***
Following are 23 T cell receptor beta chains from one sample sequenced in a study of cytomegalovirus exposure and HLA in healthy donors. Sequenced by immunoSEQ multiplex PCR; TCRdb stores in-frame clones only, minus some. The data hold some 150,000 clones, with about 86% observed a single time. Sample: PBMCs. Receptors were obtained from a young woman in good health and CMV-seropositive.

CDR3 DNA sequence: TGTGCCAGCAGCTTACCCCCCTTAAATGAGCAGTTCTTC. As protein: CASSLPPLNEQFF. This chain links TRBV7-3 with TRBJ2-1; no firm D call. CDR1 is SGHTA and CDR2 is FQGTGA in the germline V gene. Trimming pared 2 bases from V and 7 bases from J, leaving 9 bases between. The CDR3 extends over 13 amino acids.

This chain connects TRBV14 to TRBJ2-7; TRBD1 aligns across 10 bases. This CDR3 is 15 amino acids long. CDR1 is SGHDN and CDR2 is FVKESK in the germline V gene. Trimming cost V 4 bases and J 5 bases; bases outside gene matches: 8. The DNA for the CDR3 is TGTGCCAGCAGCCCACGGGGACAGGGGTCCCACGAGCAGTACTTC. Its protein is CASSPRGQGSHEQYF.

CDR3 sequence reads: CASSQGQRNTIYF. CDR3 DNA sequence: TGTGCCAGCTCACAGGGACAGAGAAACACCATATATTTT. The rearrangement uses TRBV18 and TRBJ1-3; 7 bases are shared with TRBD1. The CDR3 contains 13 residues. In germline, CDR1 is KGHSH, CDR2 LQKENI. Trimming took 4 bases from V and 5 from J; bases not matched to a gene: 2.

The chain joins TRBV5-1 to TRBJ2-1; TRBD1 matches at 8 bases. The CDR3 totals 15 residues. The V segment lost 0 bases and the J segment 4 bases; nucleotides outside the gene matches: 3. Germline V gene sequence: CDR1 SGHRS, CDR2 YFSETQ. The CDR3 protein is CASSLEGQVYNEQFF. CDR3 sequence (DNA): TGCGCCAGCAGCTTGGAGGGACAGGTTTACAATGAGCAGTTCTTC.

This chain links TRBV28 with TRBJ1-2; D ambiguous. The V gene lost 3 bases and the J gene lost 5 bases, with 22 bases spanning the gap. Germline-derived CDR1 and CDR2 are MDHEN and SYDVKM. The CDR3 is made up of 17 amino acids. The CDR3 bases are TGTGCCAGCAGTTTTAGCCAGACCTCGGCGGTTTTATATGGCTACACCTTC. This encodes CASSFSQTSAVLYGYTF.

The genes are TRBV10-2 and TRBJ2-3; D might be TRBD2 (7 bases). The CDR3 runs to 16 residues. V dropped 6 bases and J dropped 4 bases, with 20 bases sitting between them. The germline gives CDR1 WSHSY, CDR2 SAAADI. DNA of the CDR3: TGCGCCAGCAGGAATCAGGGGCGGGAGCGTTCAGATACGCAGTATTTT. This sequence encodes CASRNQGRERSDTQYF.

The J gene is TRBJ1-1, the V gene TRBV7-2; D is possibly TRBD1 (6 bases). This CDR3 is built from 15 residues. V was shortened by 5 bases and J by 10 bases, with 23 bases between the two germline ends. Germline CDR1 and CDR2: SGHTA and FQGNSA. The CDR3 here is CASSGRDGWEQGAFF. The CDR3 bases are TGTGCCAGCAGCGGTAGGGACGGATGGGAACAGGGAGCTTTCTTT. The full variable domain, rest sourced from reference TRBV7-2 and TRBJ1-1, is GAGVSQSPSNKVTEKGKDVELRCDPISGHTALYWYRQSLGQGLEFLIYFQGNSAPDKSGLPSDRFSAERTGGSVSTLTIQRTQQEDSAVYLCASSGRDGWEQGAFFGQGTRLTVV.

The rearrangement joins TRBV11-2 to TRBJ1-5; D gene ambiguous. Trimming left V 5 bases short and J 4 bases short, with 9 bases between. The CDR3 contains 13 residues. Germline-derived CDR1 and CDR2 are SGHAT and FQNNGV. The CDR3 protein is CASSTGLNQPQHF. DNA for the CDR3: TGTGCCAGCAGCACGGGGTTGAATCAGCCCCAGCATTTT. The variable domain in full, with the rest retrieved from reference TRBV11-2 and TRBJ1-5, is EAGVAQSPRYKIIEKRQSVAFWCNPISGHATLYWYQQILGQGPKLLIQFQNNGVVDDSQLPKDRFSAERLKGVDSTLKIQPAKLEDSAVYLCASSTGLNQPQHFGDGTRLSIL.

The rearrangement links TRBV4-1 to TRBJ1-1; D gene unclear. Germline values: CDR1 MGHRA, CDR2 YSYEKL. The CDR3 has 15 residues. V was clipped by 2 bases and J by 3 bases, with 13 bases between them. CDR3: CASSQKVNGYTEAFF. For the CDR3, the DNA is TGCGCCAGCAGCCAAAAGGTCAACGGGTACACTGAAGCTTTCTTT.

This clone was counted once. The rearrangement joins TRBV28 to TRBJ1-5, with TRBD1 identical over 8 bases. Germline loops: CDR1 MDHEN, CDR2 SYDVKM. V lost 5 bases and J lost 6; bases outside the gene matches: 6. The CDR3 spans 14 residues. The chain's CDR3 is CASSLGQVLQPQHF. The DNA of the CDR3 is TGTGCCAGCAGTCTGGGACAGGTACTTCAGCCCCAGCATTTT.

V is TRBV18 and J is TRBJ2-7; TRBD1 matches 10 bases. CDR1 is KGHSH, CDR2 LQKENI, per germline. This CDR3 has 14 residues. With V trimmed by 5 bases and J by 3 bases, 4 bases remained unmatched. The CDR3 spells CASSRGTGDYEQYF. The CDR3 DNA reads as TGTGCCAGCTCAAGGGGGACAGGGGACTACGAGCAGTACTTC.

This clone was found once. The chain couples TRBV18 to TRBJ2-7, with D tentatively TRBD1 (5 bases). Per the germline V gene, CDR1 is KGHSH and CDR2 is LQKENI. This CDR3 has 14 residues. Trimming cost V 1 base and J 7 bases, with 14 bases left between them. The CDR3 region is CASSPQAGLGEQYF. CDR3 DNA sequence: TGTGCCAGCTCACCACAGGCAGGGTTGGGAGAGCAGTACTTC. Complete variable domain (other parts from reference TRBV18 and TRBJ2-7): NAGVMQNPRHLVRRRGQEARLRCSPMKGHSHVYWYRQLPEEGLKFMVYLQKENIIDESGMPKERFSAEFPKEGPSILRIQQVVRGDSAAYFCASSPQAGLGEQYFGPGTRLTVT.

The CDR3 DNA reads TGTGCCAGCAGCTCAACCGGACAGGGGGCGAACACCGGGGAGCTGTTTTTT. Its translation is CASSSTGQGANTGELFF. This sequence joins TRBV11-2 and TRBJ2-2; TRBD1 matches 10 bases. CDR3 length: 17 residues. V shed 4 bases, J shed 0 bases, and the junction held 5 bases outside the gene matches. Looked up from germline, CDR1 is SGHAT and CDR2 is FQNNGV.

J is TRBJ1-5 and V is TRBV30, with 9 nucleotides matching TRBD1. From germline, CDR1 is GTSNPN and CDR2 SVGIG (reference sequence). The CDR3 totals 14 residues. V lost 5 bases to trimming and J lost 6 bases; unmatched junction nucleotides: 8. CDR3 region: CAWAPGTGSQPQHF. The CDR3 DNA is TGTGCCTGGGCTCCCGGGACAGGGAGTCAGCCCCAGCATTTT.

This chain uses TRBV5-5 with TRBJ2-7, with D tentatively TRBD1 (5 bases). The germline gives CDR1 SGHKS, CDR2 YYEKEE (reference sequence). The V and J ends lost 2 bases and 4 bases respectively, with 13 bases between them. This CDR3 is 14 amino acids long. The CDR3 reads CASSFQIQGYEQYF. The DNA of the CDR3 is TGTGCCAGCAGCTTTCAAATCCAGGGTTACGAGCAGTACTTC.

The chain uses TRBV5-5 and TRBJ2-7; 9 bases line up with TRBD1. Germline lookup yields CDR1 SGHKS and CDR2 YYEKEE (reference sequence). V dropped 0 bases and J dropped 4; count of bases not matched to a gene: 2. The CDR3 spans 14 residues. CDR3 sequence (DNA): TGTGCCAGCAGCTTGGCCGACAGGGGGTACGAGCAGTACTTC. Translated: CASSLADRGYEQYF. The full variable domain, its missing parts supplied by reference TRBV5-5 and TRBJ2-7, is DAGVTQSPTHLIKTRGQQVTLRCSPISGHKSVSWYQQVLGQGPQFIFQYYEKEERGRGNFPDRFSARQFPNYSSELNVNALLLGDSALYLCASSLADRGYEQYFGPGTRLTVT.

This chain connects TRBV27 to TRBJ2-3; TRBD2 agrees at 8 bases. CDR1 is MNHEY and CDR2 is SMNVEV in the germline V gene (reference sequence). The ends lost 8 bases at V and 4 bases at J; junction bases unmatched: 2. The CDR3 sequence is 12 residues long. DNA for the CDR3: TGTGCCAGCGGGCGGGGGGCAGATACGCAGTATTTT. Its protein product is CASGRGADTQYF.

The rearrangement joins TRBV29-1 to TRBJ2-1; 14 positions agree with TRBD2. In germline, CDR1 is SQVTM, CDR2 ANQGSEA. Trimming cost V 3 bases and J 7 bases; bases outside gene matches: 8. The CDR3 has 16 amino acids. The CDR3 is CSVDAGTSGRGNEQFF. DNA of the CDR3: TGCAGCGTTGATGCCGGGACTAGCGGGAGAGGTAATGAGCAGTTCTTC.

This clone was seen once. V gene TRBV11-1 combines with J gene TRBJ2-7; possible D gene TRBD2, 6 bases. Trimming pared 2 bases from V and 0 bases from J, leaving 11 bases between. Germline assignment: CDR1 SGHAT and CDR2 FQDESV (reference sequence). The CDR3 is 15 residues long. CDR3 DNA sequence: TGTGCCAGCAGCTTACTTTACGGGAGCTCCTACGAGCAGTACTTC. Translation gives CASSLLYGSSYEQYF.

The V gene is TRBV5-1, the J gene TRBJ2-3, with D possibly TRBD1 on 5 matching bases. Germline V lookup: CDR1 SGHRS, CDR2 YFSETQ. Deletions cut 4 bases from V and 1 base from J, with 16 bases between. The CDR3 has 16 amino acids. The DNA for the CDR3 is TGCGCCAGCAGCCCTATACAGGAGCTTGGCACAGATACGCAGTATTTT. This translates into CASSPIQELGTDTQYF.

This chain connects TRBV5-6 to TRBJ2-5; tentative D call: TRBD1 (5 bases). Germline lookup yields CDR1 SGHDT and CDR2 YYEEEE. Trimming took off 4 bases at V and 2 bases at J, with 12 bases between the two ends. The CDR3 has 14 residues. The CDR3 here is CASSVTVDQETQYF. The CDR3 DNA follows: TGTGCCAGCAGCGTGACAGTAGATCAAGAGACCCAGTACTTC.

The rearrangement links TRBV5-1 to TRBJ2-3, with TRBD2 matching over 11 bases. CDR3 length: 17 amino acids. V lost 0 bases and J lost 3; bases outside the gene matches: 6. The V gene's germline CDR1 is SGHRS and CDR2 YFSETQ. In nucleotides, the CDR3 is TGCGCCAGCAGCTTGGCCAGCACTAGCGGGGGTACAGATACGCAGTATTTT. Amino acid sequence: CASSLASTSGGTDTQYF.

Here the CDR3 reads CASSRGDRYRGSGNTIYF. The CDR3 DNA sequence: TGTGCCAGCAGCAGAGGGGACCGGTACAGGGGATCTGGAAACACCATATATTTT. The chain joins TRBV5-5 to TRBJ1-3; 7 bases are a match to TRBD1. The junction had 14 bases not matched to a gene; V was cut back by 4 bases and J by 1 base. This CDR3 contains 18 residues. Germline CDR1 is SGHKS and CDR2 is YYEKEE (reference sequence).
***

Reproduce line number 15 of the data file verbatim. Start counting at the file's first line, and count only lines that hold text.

J is TRBJ1-5 and V is TRBV30, with 9 nucleotides matching TRBD1. From germline, CDR1 is GTSNPN and CDR2 SVGIG (reference sequence). The CDR3 totals 14 residues. V lost 5 bases to trimming and J lost 6 bases; unmatched junction nucleotides: 8. CDR3 region: CAWAPGTGSQPQHF. The CDR3 DNA is TGTGCCTGGGCTCCCGGGACAGGGAGTCAGCCCCAGCATTTT.